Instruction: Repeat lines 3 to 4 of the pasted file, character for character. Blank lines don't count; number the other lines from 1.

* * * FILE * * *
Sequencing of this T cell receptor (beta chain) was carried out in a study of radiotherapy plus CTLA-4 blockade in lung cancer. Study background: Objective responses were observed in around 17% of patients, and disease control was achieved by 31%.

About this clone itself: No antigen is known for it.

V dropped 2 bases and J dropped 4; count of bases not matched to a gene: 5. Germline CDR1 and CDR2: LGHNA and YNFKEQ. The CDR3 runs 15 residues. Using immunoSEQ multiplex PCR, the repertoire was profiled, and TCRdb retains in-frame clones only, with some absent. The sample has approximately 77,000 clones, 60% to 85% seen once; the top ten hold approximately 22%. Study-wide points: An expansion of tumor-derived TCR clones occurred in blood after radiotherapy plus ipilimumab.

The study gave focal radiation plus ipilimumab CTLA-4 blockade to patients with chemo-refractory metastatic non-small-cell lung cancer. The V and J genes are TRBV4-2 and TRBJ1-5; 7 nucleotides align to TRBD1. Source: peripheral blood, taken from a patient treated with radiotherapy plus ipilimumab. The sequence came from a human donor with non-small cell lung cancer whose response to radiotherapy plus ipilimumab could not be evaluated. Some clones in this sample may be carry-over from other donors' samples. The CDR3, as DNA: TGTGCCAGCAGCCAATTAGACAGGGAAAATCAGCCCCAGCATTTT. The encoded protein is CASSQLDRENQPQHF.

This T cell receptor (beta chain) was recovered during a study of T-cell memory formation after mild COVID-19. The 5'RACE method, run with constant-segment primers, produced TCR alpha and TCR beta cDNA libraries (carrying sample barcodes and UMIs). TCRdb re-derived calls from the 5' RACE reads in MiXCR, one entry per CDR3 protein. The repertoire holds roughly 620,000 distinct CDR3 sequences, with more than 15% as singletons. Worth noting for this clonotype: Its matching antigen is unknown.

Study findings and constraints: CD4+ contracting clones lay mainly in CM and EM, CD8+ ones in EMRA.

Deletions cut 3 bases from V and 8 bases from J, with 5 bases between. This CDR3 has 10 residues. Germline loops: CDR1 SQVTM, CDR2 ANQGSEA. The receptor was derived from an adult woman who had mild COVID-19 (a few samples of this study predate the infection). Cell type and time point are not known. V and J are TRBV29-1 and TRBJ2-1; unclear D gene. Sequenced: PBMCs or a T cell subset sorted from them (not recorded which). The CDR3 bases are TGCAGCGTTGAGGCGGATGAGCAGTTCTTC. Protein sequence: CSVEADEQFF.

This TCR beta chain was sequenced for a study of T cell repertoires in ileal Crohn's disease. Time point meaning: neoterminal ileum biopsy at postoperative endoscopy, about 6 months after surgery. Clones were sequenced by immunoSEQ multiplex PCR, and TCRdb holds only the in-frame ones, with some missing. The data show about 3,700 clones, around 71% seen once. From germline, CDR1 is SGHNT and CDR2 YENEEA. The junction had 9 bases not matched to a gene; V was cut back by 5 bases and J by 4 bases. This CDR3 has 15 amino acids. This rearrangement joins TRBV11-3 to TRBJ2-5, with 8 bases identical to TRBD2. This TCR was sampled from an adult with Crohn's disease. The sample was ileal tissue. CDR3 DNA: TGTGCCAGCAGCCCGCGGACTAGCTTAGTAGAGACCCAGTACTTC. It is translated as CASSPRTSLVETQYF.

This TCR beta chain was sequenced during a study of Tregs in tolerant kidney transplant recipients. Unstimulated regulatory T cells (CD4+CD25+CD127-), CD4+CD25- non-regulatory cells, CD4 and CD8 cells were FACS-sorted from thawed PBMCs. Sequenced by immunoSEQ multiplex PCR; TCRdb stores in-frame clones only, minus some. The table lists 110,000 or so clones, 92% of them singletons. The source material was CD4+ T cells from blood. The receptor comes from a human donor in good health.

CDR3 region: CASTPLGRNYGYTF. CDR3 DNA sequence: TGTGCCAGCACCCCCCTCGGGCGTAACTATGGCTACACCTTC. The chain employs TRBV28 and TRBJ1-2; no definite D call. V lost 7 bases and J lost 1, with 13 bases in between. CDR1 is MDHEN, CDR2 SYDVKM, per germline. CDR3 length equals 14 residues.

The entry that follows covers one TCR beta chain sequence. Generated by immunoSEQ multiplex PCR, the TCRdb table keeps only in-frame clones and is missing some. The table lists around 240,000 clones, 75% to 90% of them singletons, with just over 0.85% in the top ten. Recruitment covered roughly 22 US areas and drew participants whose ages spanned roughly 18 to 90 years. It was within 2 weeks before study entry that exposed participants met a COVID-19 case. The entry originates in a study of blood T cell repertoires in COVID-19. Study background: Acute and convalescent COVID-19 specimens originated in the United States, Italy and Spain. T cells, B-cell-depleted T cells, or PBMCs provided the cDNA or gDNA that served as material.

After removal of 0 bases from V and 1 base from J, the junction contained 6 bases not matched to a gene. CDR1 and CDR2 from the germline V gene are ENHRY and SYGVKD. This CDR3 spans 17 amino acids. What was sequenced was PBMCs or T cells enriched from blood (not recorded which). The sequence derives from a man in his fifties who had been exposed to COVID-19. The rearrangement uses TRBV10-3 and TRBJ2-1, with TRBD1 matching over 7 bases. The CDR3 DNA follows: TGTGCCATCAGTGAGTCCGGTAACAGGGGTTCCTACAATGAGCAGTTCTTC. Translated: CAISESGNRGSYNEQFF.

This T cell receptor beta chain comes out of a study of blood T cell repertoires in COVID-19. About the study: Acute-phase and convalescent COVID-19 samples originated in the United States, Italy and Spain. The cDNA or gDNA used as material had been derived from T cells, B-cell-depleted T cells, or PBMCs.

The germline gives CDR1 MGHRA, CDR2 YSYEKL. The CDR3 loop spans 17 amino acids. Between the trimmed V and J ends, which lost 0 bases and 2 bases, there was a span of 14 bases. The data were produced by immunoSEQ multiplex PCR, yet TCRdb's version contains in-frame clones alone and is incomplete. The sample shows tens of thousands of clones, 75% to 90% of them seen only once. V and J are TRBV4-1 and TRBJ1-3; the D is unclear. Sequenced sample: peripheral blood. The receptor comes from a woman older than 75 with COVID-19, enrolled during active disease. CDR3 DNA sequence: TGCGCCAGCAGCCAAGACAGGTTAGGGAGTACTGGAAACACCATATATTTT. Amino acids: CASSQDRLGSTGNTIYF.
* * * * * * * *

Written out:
V dropped 2 bases and J dropped 4; count of bases not matched to a gene: 5. Germline CDR1 and CDR2: LGHNA and YNFKEQ. The CDR3 runs 15 residues. Using immunoSEQ multiplex PCR, the repertoire was profiled, and TCRdb retains in-frame clones only, with some absent. The sample has approximately 77,000 clones, 60% to 85% seen once; the top ten hold approximately 22%. Study-wide points: An expansion of tumor-derived TCR clones occurred in blood after radiotherapy plus ipilimumab.

The study gave focal radiation plus ipilimumab CTLA-4 blockade to patients with chemo-refractory metastatic non-small-cell lung cancer. The V and J genes are TRBV4-2 and TRBJ1-5; 7 nucleotides align to TRBD1. Source: peripheral blood, taken from a patient treated with radiotherapy plus ipilimumab. The sequence came from a human donor with non-small cell lung cancer whose response to radiotherapy plus ipilimumab could not be evaluated. Some clones in this sample may be carry-over from other donors' samples. The CDR3, as DNA: TGTGCCAGCAGCCAATTAGACAGGGAAAATCAGCCCCAGCATTTT. The encoded protein is CASSQLDRENQPQHF.